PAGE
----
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  • Maybe a large OED.


    The misquote was mentioned in a Daily Telegraph list of ten literary misquotes.

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    • Originally posted by Robert Linford View Post
      Maybe a large OED.


      The misquote was mentioned in a Daily Telegraph list of ten literary misquotes.
      I had previously tried to commit the AM to memory, so I was pretty confident that my answer was correct. I should have argued the point, I suppose, but who was I, little more than a kid working in the accounts dept., to question one of the big bosses?

      Comment


      • Lots of misquotes in this one :


        https://www.youtube.com/watch?v=GL5l3k7vBsk

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        • So, to get back to Frank...

          It seems that Turkish Frank was indeed Pollyís employer. We may never know what lured, or drove, him to the Ottoman Empire, though.

          Was there an English language newspaper in Constantinople at the time, I wonder?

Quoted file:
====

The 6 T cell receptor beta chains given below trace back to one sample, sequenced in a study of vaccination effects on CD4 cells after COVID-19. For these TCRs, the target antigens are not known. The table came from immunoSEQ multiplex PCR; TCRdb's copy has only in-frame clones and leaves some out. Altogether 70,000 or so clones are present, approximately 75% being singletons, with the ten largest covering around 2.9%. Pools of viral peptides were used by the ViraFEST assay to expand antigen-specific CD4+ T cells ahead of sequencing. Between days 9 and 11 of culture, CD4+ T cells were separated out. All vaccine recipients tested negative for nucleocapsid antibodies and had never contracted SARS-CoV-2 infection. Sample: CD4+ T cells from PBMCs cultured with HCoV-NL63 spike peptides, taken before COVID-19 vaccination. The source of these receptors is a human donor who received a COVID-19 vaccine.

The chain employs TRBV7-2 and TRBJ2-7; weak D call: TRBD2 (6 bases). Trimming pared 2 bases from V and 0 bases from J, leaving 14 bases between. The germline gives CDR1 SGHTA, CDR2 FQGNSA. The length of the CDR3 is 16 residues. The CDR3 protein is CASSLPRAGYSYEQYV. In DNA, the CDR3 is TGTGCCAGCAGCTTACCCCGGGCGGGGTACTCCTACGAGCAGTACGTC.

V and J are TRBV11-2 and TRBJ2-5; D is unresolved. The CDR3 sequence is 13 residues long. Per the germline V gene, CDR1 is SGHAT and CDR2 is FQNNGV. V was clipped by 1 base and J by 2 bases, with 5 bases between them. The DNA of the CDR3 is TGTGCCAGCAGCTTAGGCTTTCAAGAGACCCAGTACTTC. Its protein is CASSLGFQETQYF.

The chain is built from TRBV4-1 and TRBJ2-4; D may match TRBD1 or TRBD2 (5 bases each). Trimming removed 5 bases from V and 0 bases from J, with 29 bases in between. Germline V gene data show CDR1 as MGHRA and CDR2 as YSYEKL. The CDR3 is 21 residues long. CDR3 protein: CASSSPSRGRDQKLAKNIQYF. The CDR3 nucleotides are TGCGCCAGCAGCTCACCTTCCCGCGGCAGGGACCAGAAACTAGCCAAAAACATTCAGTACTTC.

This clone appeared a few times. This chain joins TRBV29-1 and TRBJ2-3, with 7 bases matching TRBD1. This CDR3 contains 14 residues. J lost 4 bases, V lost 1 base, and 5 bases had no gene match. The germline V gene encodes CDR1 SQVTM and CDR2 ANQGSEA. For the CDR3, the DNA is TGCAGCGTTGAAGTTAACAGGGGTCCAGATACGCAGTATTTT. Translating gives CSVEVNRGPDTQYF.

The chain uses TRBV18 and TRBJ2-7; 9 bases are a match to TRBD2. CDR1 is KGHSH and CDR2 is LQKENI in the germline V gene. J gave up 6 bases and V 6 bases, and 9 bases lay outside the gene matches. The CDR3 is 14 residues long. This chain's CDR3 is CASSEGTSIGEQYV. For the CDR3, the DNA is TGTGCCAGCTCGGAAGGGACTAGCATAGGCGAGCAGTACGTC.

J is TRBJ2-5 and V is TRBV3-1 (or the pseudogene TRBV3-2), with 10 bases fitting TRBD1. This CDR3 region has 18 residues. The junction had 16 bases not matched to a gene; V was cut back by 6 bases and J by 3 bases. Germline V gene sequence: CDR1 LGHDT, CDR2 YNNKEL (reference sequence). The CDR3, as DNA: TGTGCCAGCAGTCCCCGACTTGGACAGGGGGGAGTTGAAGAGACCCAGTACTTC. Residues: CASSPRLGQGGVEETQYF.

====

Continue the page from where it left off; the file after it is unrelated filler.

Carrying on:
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          • Click image for larger version

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            • There may be references to Frank in some of these:

              http://www.levantineheritage.com/newsp2.htm

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              • Remember, Polly wrote that her employers were T-total, non-drinkers. They must have been part of the temperance crowd. I would suppose the Ottoman Empire would have been dry since it was Muslim....?
                The wickedness of the world is the dream of the plague.~~Voynich Manuscript

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                • Originally posted by Anna Morris View Post
                  Remember, Polly wrote that her employers were T-total, non-drinkers. They must have been part of the temperance crowd. I would suppose the Ottoman Empire would have been dry since it was Muslim....?